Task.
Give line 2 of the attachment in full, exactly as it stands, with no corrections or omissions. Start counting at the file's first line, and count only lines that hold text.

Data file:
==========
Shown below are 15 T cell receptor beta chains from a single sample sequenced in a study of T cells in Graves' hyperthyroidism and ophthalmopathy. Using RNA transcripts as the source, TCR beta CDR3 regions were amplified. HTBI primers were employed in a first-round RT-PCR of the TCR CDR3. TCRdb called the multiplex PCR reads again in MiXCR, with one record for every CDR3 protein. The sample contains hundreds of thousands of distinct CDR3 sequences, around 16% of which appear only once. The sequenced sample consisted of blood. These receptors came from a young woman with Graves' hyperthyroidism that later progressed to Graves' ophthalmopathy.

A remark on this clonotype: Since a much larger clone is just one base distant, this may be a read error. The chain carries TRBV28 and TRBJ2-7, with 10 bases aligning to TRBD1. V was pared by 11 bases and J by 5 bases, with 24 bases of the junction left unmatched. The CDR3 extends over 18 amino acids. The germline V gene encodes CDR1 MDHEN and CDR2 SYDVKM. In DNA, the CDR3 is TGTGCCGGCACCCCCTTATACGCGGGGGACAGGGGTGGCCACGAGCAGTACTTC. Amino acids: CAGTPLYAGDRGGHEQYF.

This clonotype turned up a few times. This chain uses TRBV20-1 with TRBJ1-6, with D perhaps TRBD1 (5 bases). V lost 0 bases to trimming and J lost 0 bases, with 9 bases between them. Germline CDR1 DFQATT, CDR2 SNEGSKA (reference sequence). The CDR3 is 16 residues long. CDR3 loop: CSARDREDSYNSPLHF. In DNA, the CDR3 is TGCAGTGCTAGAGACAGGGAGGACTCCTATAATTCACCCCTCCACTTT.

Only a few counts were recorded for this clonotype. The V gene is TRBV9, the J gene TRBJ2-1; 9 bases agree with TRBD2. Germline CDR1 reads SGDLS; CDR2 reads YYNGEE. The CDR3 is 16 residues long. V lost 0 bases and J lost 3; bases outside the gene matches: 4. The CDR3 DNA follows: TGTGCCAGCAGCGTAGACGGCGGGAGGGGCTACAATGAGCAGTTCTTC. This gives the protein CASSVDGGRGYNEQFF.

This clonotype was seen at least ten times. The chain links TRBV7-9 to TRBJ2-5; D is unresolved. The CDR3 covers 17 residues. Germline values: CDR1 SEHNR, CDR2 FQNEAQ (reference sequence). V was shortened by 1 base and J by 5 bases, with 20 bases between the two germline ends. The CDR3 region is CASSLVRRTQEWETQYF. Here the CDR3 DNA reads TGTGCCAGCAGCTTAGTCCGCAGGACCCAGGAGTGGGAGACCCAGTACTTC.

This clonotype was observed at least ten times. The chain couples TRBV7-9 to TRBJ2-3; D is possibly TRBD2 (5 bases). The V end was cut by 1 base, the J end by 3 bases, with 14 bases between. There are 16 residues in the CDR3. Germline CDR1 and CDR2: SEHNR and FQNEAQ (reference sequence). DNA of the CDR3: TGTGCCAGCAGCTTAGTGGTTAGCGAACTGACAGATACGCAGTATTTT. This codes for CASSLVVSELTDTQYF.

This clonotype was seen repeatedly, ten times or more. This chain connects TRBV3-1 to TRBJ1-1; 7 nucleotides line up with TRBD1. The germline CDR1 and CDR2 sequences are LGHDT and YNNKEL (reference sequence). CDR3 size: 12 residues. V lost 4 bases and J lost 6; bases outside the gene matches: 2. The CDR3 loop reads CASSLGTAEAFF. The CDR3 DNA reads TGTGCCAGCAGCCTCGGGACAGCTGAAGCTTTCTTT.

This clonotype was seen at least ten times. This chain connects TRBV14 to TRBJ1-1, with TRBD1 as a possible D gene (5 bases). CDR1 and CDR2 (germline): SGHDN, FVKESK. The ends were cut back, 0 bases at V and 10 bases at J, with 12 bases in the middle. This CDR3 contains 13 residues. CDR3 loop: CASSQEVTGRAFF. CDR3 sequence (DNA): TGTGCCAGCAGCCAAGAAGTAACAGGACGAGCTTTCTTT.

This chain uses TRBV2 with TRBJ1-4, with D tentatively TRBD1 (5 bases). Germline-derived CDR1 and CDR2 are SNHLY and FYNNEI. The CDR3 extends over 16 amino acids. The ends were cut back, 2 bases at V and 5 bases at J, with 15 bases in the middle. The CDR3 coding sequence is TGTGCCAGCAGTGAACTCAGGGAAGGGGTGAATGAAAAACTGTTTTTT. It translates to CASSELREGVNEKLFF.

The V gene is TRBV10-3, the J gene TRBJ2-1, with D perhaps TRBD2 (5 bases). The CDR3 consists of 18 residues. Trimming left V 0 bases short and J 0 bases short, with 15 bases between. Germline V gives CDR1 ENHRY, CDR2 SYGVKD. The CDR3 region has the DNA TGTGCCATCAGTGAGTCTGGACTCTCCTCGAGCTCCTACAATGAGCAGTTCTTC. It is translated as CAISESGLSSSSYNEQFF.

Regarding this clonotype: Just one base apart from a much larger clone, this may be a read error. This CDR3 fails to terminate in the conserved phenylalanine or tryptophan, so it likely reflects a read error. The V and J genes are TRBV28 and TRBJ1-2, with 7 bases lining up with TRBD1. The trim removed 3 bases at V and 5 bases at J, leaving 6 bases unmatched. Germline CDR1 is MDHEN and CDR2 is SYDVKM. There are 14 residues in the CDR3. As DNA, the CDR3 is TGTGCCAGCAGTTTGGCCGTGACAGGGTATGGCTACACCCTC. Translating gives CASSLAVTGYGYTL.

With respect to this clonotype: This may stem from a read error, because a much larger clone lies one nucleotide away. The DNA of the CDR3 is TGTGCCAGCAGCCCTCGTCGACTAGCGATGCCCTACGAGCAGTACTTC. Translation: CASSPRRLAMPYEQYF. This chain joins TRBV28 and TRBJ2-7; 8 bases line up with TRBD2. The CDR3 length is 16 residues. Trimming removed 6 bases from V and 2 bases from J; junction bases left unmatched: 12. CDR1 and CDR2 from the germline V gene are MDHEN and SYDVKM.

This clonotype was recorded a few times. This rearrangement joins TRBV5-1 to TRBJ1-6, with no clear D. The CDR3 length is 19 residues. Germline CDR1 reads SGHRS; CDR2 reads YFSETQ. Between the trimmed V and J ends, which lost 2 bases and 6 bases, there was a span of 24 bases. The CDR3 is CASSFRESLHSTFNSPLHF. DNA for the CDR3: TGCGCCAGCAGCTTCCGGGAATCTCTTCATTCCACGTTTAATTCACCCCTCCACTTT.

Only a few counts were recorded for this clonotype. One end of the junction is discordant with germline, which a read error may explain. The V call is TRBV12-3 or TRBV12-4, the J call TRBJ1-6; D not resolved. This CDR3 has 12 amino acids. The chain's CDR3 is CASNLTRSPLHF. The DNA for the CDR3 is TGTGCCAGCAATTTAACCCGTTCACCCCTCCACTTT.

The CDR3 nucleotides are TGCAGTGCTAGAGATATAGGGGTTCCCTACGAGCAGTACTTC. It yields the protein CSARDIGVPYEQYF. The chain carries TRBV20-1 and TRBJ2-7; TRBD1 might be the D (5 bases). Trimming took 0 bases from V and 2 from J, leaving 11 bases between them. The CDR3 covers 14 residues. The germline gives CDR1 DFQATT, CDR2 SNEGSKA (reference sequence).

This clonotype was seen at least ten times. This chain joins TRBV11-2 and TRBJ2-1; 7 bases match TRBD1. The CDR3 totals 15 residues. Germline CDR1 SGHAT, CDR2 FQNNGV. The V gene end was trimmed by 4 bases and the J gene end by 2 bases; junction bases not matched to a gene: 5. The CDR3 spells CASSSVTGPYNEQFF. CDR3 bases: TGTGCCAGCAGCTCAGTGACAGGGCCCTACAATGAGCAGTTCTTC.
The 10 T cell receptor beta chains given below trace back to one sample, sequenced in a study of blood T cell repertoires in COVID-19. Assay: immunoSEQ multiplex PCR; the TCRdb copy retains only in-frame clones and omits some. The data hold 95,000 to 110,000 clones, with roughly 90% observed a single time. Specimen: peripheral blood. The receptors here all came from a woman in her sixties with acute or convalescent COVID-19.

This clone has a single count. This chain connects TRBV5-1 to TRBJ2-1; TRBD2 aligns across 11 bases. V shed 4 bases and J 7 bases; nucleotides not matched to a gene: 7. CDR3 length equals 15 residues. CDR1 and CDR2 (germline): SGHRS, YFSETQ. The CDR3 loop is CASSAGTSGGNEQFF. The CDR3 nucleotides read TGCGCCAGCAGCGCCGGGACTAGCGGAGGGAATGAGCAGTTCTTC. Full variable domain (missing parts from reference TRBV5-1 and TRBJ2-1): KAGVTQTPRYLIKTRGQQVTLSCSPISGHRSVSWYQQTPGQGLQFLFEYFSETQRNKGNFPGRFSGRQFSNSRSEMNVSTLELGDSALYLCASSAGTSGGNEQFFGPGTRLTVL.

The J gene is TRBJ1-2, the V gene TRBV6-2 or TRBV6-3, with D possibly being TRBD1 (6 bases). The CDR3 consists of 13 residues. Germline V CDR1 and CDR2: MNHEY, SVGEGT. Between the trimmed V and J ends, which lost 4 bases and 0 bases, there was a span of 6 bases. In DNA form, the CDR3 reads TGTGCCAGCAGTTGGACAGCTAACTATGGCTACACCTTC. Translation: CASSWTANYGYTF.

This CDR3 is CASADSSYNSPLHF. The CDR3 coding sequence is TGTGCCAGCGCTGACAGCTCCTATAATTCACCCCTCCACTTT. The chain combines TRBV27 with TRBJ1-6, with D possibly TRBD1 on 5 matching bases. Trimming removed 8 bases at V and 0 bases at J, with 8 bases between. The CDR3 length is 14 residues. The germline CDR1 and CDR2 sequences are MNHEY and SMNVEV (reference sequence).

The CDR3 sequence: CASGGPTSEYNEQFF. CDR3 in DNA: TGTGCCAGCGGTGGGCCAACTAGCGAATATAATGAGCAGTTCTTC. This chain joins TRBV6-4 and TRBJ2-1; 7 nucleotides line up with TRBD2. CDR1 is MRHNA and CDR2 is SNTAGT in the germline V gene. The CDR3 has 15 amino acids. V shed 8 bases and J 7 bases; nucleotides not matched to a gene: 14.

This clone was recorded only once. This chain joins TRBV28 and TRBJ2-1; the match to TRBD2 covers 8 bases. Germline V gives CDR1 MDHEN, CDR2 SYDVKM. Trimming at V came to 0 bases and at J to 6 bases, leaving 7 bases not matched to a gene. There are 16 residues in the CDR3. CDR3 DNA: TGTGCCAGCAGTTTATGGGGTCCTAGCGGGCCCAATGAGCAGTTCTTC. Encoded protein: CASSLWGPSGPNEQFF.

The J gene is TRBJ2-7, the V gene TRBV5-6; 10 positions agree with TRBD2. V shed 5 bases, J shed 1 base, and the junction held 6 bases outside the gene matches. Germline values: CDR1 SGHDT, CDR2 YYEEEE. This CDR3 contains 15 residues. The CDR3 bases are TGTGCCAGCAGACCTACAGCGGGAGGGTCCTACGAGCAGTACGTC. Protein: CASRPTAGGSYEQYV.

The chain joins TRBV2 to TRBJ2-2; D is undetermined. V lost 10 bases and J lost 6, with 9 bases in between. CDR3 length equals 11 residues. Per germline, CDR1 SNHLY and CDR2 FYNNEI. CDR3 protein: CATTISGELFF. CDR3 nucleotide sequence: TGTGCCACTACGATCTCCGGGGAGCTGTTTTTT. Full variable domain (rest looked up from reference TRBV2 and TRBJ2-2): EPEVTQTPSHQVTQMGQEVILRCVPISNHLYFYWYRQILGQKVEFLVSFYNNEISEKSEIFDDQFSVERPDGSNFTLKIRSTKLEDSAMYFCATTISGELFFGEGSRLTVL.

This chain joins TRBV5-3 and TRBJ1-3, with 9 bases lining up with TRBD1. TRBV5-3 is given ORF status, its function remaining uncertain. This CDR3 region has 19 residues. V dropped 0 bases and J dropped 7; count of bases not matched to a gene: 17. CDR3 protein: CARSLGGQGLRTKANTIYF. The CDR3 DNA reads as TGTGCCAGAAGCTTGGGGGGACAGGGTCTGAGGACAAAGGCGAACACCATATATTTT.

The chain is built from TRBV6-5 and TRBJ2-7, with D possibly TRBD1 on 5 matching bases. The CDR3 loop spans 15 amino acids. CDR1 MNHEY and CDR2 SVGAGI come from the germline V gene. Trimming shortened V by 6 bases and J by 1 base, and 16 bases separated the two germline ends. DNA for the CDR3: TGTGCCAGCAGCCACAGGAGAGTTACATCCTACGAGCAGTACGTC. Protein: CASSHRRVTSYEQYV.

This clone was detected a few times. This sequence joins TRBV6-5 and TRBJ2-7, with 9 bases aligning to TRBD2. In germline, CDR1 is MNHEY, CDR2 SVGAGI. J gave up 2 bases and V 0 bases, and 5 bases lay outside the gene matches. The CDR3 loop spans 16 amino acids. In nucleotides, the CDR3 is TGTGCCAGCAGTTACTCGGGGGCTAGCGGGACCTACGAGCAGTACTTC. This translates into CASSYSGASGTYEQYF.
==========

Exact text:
A remark on this clonotype: Since a much larger clone is just one base distant, this may be a read error. The chain carries TRBV28 and TRBJ2-7, with 10 bases aligning to TRBD1. V was pared by 11 bases and J by 5 bases, with 24 bases of the junction left unmatched. The CDR3 extends over 18 amino acids. The germline V gene encodes CDR1 MDHEN and CDR2 SYDVKM. In DNA, the CDR3 is TGTGCCGGCACCCCCTTATACGCGGGGGACAGGGGTGGCCACGAGCAGTACTTC. Amino acids: CAGTPLYAGDRGGHEQYF.